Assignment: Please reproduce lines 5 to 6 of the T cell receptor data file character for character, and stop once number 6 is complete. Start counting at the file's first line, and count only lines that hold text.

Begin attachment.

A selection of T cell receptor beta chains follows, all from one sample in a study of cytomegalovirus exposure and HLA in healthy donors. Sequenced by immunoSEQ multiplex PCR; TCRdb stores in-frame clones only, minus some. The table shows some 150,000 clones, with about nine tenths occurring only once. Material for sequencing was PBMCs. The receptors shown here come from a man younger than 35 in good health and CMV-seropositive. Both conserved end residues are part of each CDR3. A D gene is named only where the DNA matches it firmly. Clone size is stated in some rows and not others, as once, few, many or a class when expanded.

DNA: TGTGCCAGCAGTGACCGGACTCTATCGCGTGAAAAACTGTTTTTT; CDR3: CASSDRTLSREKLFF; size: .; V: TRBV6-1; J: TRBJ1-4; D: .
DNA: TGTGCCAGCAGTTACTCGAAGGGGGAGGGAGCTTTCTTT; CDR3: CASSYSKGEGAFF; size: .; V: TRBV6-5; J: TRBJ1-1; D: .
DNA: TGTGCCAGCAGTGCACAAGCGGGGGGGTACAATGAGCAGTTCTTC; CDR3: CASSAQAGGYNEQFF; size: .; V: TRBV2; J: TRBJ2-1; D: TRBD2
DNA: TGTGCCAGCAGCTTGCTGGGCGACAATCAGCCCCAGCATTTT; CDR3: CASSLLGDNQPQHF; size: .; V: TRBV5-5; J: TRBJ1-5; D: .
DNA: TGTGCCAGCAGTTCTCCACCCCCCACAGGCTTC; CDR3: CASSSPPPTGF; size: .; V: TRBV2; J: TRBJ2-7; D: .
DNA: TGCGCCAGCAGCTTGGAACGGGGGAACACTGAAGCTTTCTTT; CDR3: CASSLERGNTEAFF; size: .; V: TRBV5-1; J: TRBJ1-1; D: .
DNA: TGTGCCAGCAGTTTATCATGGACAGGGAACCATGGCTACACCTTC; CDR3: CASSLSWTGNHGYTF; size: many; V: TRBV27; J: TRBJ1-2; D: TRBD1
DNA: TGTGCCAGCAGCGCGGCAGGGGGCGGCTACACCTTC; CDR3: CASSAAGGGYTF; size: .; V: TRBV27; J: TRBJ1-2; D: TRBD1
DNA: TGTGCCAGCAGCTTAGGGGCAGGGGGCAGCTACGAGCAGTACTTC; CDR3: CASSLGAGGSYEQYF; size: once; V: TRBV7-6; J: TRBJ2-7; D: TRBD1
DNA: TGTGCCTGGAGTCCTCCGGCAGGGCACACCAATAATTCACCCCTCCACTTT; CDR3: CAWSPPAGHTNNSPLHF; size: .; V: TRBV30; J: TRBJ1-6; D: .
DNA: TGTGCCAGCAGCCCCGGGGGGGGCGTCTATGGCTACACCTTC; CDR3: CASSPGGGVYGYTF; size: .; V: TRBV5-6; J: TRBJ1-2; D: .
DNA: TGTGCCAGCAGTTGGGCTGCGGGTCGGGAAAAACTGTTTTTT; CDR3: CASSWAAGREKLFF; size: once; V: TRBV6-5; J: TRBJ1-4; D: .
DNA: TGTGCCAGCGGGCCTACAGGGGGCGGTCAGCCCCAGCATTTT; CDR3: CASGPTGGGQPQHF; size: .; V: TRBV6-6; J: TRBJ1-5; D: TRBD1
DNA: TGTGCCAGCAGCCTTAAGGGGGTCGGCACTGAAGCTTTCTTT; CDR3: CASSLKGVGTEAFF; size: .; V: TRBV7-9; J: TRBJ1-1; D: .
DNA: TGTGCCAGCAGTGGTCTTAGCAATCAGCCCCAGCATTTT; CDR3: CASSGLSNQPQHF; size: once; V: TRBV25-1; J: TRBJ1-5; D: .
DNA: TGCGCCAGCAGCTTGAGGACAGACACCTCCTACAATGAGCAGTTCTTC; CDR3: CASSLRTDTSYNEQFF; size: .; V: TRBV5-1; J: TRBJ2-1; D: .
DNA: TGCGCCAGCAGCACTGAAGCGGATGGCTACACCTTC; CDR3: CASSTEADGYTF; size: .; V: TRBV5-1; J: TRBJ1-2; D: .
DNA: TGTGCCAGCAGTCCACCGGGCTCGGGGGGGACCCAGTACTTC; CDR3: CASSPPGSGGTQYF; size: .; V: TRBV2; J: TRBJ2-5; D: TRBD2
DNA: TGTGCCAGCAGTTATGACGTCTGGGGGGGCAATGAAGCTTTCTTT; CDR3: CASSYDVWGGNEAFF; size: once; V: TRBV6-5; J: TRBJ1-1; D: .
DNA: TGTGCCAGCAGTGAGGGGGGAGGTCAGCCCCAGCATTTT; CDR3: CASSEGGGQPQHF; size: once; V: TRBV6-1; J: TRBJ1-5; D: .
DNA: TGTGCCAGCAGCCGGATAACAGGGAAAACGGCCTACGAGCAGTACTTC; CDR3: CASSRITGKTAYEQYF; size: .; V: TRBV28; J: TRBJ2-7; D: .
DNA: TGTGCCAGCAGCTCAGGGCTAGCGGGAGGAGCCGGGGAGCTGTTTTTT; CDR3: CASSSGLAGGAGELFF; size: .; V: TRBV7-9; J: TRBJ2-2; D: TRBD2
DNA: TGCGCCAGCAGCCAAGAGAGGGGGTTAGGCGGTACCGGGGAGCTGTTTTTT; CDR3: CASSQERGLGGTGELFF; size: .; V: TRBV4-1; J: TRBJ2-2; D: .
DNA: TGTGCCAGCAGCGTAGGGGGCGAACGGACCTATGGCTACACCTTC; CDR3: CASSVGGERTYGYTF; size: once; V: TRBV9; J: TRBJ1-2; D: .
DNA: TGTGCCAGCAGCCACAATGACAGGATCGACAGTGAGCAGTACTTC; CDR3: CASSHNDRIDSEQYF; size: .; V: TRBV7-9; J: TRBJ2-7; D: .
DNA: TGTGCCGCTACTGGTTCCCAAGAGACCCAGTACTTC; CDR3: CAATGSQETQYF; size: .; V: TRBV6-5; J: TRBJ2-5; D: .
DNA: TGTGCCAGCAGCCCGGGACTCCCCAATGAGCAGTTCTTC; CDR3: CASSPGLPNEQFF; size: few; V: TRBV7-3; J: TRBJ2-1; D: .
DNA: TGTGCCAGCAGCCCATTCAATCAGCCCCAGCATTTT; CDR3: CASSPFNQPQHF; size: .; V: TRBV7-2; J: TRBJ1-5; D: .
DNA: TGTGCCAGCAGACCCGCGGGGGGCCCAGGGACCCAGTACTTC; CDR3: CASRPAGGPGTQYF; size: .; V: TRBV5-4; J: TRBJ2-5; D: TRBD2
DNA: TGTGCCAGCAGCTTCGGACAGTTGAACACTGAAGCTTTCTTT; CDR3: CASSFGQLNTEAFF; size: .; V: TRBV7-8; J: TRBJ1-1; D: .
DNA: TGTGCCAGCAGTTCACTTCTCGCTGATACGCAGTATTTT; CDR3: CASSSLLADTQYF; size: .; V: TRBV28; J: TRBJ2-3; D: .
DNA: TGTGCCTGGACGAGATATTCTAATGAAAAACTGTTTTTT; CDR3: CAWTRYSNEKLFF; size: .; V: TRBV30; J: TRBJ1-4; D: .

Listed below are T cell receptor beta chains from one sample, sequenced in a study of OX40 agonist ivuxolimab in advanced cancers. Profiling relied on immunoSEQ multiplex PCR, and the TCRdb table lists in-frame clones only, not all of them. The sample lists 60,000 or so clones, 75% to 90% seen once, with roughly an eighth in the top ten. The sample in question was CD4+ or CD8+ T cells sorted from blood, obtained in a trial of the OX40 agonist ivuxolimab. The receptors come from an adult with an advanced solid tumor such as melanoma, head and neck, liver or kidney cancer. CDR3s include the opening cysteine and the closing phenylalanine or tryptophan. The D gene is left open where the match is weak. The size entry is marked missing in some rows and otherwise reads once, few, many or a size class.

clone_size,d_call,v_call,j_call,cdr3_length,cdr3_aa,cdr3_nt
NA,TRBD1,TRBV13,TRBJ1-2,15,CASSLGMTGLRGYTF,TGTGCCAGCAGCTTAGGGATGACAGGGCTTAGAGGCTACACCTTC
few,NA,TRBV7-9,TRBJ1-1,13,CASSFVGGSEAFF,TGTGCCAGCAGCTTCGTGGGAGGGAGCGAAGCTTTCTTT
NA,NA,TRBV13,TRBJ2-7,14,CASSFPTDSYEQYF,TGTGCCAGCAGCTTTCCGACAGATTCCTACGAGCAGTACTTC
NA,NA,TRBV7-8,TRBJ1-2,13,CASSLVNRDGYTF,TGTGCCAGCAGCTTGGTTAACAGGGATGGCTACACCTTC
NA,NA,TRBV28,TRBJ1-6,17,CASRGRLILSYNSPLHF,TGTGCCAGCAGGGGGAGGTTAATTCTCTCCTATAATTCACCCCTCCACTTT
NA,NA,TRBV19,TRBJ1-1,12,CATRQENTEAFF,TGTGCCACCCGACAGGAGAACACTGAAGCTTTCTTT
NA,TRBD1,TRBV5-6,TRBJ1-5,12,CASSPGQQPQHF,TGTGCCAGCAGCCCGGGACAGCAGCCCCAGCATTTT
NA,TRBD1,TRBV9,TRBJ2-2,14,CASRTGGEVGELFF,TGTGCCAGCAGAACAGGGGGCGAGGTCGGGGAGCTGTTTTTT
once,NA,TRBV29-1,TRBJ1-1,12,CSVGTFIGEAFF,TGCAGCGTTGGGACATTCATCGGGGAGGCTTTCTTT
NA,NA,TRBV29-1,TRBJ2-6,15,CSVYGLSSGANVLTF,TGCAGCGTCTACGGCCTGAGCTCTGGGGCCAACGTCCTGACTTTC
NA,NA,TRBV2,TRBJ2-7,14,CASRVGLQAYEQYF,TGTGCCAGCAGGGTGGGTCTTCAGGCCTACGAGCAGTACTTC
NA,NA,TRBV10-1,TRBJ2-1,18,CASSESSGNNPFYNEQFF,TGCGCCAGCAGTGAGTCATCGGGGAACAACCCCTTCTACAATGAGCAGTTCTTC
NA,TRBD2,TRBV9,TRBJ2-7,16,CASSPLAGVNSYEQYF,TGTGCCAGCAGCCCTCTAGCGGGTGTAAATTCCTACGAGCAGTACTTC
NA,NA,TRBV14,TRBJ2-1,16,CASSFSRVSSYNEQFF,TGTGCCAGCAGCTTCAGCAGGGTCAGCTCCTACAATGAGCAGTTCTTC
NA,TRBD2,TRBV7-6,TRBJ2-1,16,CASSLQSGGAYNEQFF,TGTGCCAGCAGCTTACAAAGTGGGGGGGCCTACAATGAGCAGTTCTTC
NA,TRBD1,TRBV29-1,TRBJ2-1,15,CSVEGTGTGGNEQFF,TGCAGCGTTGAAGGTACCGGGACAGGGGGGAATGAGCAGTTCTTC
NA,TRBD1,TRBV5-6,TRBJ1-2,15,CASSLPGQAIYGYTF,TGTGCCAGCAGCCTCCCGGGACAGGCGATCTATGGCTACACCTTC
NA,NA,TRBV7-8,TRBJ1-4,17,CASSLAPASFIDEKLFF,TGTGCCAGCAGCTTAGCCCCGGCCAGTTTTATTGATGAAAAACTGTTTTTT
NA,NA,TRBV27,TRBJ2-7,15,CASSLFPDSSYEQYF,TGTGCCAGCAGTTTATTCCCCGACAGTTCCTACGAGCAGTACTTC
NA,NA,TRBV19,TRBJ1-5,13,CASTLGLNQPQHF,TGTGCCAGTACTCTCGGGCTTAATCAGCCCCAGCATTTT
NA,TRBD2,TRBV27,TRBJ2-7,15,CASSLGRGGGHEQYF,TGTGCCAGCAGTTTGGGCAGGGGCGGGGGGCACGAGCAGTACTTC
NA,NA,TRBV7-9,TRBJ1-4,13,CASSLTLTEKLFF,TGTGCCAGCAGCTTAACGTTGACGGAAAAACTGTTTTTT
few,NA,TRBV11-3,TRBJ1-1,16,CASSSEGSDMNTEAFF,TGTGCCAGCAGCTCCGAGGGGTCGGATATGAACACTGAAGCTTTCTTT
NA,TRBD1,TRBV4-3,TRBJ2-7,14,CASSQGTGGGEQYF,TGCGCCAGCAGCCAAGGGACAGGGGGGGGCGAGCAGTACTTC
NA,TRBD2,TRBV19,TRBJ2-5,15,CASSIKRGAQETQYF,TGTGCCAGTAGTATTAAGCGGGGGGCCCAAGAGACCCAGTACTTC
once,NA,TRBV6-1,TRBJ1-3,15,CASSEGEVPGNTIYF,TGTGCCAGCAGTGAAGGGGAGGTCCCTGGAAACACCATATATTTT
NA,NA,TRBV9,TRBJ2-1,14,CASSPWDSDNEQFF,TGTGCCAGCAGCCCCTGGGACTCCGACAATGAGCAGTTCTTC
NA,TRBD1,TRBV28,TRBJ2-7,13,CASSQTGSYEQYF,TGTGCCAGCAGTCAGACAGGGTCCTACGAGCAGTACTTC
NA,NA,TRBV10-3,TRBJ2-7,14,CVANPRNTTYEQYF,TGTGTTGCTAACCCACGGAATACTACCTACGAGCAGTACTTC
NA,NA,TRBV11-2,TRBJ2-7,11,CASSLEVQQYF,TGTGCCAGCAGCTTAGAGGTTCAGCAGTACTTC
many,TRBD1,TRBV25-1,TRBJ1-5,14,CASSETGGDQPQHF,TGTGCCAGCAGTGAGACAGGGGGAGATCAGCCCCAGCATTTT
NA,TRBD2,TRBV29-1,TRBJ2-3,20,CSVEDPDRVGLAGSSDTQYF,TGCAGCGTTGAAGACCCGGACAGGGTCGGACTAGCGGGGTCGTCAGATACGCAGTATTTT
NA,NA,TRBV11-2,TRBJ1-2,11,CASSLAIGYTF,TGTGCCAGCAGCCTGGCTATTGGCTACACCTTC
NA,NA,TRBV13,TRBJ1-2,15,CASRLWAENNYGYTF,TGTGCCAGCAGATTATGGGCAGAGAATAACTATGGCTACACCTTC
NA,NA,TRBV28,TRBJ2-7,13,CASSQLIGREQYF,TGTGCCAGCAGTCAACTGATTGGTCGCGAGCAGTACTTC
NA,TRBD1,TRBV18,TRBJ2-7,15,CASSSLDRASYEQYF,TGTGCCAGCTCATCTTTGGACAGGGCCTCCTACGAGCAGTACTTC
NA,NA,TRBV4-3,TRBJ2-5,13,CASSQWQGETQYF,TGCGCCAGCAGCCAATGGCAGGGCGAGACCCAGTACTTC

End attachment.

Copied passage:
DNA: TGTGCCAGCAGCTTGCTGGGCGACAATCAGCCCCAGCATTTT; CDR3: CASSLLGDNQPQHF; size: .; V: TRBV5-5; J: TRBJ1-5; D: .
DNA: TGTGCCAGCAGTTCTCCACCCCCCACAGGCTTC; CDR3: CASSSPPPTGF; size: .; V: TRBV2; J: TRBJ2-7; D: .